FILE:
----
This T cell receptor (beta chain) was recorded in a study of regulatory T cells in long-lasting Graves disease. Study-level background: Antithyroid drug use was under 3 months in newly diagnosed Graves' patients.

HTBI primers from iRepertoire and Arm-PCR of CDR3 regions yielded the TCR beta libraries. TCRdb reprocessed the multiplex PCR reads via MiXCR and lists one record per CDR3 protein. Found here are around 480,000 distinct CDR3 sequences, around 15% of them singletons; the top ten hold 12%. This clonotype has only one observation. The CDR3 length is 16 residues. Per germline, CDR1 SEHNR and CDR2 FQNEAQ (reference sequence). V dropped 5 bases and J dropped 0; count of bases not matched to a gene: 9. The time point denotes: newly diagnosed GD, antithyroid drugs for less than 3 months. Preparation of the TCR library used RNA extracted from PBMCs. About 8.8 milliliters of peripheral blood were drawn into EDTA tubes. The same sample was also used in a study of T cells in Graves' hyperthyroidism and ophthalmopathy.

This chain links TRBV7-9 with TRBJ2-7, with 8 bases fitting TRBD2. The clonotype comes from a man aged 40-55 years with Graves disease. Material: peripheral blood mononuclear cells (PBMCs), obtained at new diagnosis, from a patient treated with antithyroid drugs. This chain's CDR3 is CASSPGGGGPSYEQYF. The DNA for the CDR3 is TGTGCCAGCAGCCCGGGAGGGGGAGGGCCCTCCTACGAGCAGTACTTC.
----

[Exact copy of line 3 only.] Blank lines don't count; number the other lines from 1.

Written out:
This chain links TRBV7-9 with TRBJ2-7, with 8 bases fitting TRBD2. The clonotype comes from a man aged 40-55 years with Graves disease. Material: peripheral blood mononuclear cells (PBMCs), obtained at new diagnosis, from a patient treated with antithyroid drugs. This chain's CDR3 is CASSPGGGGPSYEQYF. The DNA for the CDR3 is TGTGCCAGCAGCCCGGGAGGGGGAGGGCCCTCCTACGAGCAGTACTTC.